“I even spoke to a couple police officers just after surfing one day,” he recalled. “The sergeant said, ‘Do you have any political experience?’ I said, ‘I sure don’t.’ And he said to the other officers, ‘This kid might win!’” Cardon, a Republican, speaks a lot like that. No matter that the Big Four get all the press. “I applaud them for that,” he said. He’s one of the few “other” candidates with a campaign manager (“a friend of mine”) and website, davidcardonformayor2012.com.
He said he’s read the city budget (claim that, Fletcher!) and notices that many of the assumptions made tie back to his real-estate expertise. He proposes to review all city assets to determine which could be put to work in a sale-leaseback arrangement that would “put assets to immediate use into public-works projects” that the city has long delayed.
Oh, and he also calls the battle over medical marijuana “our generation’s Prohibition.” He thinks it should be taxed and regulated. “If the people want decriminalization of marijuana, then that’s what I want.”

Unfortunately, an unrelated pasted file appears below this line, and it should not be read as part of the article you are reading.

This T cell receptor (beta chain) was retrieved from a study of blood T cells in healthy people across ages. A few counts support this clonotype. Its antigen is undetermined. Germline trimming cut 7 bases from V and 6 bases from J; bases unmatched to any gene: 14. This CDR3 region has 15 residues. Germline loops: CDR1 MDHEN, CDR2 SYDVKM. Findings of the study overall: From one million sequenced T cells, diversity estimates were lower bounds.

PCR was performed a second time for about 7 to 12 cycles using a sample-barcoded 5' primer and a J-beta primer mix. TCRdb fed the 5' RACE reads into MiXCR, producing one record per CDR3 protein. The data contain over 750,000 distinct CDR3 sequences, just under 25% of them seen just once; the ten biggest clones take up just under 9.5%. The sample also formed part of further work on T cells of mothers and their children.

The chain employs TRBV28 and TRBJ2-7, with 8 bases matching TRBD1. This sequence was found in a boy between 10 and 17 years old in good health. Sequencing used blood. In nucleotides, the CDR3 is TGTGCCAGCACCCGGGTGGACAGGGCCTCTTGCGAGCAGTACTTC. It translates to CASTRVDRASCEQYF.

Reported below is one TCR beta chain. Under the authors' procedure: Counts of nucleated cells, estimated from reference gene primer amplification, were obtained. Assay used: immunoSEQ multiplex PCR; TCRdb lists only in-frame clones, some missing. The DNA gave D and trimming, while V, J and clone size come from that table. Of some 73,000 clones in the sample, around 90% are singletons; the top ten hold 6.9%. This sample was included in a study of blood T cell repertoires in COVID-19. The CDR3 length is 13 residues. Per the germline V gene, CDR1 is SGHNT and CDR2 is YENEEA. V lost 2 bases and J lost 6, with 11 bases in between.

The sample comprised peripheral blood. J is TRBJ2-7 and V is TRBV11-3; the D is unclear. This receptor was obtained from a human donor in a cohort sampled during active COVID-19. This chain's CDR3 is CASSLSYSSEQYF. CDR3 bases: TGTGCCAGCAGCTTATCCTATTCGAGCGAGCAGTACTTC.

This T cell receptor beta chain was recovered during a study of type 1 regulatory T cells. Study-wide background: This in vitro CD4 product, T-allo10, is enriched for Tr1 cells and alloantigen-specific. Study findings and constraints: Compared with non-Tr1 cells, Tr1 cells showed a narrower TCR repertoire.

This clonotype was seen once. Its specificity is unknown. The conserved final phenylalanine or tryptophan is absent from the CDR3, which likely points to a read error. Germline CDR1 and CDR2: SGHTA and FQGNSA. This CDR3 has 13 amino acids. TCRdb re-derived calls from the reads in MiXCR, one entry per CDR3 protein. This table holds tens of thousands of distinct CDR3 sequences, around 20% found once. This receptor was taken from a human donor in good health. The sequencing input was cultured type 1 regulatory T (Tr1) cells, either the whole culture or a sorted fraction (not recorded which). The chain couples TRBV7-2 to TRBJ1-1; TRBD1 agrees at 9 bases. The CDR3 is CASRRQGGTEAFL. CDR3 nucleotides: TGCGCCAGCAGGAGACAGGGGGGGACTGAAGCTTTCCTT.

Sharam Adhami, 62, car-dealership owner: A child of pre-revolution Iran, Adhami came to San Diego to go to college. He married his college sweetheart and spent the next three decades building up a private transportation company that took him all over the county.
Adhami sold most of his transportation holdings in 1995 but kept a car-rental business and a car dealership near the 805 on El Cajon Boulevard. He lives in Tierrasanta with his wife, a New York native who is presently studying for the state bar exam.
“She’s 100 percent behind me running for mayor,” Adhami said. “She sees what’s going on with the parks and the streets and how nobody at the city cares. I’m gonna be a long shot, but sometimes even long shots hit the bull’s eye.”
Adhami is not all that fond of city workers. He doesn’t want to get too specific about what city departments he’s sharpening the budget ax for, but he says if he’s elected mayor, those employees will know he’s coming.